Tuesday, 21 February 2017

Quick demonstrations


I've been doing a lot of sorting lately, since moving into a smaller house. It's a good chance to assess what is useful and what is not and reduce the clutter. I thought, however, that some of the things that I don't need to keep may still be useful, so I took a few photographs before recycling these pages. 

When I am running workshops and doing demonstrations I do a number of pages of quick studies and sketches and though they are not carefully finished, they still show what I was explaining. I've selected sections of a few pages to share here.

Anyone familiar with my work will know about Jane's Grey. Here's a quick demo of the mix. I don't suggest for a moment that you don't also explore the gorgeous range of hues you can create mixing ultramarine and burnt sienna on the palette or on the paper, but as a pre-mix it's incredibly useful.
Jane's Grey mix.
Jane's Black mix.
Jane's Black is another favourite mix. Whereas Jane's Grey is a deep slightly blue-grey that is granulating and liftable, Jane's Black is non-granulating, staining and a neutral black - neither looking red nor green. It washes out to a neutral grey. It's very useful for passages of very dark hue - whales or penguins for example. 
My students are currently using it to create a tonal underpainting that will be glazed later with washes of colour.

Here is a demonstration about the various strengths I aim for in watercolour. Starting with a very thick (like cream) mix of watercolour - as shown on the bottom - I add a 'brushful' of water to create gradually lighter tones.
Determining tones in watercolour
The 'cream' mixture will move slowly on the palette, just as pouring cream would. The 'milk' mixture moves a little more freely, but is not as liquid as the 'coffee' mixture. Think of black coffee here - liquid but not at all thick. Then 'tea' is more diluted, just as black tea is usually transparent. The weak tea is exactly that - rather like coloured water.

As we are talking about watercolour, we must always add water - the paint straight from the tube needs to be diluted before use, otherwise it will do what is called 'bronzing' and dry with an ugly sheen.

This quick demonstration shows in a very immediate way what sorts of colour mixes can be obtained when working with a well-chosen warm and cool red, yellow and blue. Here I've used hansa yellow medium (which is strictly speaking a mid yellow, but works much the same as a lemon yellow) along with quinacridone gold (a warm but neutralised yellow); quinacridone rose and pyrrol scarlet as the cool and warm reds respectively and ultramarine and phthalo blue GS as the warm and cool blues. 

Mixing a warm and cool red, yellow and blue.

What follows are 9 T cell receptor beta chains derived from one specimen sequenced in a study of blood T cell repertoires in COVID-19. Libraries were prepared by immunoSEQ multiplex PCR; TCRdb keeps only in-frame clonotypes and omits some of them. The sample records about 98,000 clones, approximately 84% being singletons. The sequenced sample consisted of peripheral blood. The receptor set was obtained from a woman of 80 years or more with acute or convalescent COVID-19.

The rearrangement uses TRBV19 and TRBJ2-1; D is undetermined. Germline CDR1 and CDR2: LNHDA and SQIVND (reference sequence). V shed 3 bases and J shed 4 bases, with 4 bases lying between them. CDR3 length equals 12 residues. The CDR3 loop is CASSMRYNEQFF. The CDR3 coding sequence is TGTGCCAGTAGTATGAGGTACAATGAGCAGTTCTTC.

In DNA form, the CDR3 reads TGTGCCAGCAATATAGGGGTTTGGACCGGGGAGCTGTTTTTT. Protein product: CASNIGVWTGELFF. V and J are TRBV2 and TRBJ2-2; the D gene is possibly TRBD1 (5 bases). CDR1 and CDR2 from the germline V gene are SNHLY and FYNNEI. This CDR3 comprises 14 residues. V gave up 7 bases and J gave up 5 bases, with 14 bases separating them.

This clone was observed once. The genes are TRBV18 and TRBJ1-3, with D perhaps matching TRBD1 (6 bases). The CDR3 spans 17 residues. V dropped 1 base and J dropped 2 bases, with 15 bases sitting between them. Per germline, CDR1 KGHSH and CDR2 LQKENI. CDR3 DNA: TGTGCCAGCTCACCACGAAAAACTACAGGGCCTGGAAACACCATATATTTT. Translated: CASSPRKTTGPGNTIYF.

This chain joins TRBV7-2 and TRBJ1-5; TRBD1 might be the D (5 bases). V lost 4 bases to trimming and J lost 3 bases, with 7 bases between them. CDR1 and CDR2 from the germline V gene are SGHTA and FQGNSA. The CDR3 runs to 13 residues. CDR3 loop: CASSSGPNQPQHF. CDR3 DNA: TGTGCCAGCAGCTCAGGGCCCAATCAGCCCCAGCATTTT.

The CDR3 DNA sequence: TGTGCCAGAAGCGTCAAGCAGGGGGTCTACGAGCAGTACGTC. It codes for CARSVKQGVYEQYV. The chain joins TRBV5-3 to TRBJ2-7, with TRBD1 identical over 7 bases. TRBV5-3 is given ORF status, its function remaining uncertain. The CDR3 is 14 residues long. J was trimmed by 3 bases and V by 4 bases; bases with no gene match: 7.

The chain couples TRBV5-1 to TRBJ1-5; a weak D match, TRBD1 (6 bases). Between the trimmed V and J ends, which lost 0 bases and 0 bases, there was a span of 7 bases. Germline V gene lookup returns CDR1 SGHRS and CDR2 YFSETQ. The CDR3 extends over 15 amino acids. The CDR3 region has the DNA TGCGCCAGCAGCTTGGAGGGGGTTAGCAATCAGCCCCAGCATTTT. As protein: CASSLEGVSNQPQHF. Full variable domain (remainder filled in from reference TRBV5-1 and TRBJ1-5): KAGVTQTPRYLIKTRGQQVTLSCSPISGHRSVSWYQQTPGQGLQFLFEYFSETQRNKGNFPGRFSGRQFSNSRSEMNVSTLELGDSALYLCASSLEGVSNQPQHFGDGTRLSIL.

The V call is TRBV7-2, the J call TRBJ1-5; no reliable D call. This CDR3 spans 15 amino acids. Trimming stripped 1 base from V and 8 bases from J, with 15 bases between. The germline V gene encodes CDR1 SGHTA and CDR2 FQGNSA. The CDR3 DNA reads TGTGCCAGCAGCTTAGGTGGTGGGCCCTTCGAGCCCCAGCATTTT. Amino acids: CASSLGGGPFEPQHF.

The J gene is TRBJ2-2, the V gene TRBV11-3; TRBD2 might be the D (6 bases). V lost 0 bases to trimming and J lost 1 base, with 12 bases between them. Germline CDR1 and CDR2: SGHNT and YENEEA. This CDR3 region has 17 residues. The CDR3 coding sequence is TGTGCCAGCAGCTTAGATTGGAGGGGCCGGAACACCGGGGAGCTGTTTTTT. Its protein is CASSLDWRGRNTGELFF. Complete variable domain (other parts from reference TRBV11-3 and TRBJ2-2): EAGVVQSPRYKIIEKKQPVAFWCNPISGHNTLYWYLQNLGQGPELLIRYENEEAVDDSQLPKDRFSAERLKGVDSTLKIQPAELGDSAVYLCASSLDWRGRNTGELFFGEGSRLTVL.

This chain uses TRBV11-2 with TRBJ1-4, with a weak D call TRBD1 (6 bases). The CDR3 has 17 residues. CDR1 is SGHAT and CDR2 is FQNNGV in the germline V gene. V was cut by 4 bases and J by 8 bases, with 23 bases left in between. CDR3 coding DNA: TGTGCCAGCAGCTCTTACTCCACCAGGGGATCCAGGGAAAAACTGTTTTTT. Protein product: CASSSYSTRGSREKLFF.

It's apparent that the greens vary greatly, more than the oranges, and that you can't make a purple with a cool blue and a warm red. 

I have many pages of this sort of sketch explanation. Do you want to see more? And if so, about any particular aspect of watercolour?

13 comments:

  1. Hello Jane - I've been lurking for a little while, loving your blog.
    Which red-green made the "best" black was where my search began.
    I'd rather forgotten that as I've been so entranced by your lovely colour swatches!

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    1. Lurking is totally fine - but thanks for checking in Caroline :-)
      I really enjoy painting watercolour swatches - they are like mini abstract landscapes to try to see the full tonal range and characteristics in one little space.

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  2. Really useful post as always. I just put together a palette of your favorite 48 colors in an empty Schmincke tin. Still have two empty pans 'cause i was 'gonna look up Jane's Grey & Black mixes. Nice to find them in one place. Good timing :) Thanks.

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    1. Very good timing Bob. You can also do a seach in my blog (and website) if you are looking for specific things. Enjoy the new palette!

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  3. Yes, please post more sketch explanations like this one. I find it incredibly useful. I have been following you for awhile now, first time posting. thank you.

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    1. Good to know Nancy - thanks for checking in :-)

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  4. Hi Jane, since I found your blog last year I've been fascinated with your work and all the knowledge you have on colour and colour mixing. You have opened my eyes to the world of colour theory. I find your colour exercises and swatches very useful, so to answer your question... yes, please keep posting colour combos and swatches. Thank you.

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  5. Yes please, show us more.
    Every time I read a new post I learn something new, although I've already red, and studied, almost all the content in the web and blog ! ;-)
    Thank you in advance.

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    1. I use the website and blog for slightly different purposes. The best thing about a website is that you can easily find the information again as it is all organised together, so that is intended as a reference place. This is full of varied ideas and explorations - what I am up to, thinking about or doing at the time that I think others may find useful. I have all sorts of ideas about what I may add in the future :-)

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  6. New to your blog and new to watercolor. Found you about two months ago and absolutely love it.

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  7. love this -- need lots of color theory to avoid mud! thanks so much.

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